Why is this relevant to the effectiveness of compact handguns and your ability to control them? Partly because compact handguns have shorter barrels and shorter barrels cause a loss in velocity. And, partly because cartridges with higher velocities often generate more recoil and this makes compact handguns harder to control.

It’s easy to sit in front of my computer and pronounce absolute truths based on my experiences shooting various handguns chambered for various cartridges. The reality is that all humans are different. What I might consider controllable others may find objectionable. So where should you start when it comes to selecting a subcompact handgun?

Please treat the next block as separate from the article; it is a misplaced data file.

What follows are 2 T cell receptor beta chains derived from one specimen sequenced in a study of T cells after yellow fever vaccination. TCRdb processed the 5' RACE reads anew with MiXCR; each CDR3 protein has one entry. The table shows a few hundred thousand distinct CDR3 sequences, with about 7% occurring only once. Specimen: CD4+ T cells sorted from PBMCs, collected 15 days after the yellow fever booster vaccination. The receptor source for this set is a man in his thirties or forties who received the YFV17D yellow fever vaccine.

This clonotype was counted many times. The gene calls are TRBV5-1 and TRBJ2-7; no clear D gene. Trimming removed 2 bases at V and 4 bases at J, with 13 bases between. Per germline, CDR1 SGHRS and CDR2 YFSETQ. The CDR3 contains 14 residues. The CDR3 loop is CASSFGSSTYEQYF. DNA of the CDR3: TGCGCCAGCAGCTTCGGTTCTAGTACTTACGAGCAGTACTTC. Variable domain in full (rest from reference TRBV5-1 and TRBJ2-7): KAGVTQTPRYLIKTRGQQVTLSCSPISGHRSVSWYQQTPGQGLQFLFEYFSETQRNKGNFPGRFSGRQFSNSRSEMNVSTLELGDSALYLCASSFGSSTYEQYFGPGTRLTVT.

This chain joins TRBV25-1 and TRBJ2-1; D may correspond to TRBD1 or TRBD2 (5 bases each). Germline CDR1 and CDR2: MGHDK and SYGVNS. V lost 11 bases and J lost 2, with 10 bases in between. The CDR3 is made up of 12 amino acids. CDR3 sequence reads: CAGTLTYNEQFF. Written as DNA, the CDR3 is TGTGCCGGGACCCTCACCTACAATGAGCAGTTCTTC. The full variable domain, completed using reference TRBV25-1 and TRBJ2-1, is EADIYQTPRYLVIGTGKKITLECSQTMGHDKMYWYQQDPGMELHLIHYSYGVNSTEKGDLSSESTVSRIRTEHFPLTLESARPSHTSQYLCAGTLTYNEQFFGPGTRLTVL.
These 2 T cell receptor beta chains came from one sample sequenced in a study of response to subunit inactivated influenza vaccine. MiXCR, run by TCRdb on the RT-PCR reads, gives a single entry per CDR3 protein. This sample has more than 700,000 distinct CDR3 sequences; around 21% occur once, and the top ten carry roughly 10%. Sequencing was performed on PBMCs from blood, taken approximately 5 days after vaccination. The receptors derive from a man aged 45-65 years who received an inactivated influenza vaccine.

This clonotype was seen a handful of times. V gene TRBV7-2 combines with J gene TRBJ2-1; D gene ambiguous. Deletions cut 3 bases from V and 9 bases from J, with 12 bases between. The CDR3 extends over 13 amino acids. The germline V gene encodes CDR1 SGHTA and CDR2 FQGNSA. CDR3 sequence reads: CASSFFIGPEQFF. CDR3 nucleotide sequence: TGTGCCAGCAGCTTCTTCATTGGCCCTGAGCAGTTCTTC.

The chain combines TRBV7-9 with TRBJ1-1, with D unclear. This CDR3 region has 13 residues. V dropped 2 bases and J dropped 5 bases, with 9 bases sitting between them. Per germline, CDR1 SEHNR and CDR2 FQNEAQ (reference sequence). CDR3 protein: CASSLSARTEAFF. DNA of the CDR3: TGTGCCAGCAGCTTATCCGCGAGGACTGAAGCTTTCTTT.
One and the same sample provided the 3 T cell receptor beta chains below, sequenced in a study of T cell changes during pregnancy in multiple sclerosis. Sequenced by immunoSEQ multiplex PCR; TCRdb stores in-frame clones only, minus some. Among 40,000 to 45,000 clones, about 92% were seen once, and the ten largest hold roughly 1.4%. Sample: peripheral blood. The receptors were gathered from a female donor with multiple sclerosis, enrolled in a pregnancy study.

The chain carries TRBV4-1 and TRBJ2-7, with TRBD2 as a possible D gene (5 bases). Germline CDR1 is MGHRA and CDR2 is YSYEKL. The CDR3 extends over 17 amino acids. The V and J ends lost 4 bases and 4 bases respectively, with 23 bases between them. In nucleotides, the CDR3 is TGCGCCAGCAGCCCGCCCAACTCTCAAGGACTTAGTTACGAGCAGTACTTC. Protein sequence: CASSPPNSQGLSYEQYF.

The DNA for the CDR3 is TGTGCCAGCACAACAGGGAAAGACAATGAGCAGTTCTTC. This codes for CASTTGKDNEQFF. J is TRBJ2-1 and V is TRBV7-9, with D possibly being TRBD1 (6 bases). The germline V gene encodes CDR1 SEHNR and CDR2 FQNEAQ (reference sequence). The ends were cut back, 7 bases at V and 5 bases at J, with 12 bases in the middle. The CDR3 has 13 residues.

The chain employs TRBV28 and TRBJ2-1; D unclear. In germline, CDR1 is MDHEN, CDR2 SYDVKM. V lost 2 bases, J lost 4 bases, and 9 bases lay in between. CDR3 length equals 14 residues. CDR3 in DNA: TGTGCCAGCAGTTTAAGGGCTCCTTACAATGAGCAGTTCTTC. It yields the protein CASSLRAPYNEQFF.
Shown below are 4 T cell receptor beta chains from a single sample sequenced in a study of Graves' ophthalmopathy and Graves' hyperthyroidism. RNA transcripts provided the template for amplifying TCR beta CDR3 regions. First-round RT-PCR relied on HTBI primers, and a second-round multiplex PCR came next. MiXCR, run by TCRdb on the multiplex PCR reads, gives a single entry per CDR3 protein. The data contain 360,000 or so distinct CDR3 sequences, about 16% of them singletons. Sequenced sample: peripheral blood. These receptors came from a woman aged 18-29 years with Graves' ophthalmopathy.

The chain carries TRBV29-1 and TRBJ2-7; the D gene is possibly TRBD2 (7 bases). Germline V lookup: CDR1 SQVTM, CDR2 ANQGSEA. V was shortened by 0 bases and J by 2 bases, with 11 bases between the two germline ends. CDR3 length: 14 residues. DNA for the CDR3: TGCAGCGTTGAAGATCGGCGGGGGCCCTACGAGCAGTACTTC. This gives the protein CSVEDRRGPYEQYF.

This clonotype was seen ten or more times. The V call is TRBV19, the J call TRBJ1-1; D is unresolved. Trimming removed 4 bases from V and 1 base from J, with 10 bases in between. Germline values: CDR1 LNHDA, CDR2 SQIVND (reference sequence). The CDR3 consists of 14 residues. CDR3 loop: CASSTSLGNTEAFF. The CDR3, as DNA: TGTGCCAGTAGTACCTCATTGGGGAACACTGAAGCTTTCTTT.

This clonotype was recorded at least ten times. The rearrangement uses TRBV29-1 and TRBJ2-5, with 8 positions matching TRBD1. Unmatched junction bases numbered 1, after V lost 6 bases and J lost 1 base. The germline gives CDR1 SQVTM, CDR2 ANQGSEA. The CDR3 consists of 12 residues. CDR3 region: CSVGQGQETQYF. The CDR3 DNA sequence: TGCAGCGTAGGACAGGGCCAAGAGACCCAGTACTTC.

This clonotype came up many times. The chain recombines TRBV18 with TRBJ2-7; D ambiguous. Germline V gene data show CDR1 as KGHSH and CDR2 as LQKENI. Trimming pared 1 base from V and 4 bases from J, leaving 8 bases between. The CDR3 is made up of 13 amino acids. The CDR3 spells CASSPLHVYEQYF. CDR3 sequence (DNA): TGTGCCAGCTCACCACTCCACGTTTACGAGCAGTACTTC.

Choosing the Gun

For starters, forget caliber. Also forget all the stories you have heard about this or that cartridge’s ineffectiveness. The first rule of a gunfight is to have a gun. This means you need to select a handgun that is small enough and light enough for you to carry on an everyday basis. A full-size 1911 in .45 ACP might be the best defensive handgun option out there, but if you leave it at home, it’s no better than a personal bodyguard that calls in sick.

Through some experimentation you need to determine how big and how heavy of a handgun you can comfortably carry. The answer is not the same for everyone. Next, you need to determine how much recoil you can withstand and still get good hits, fast. The only way to do either of these things is to actually handle and shoot various handguns. You wouldn’t purchase a new car without a test drive. The same methodology applies here.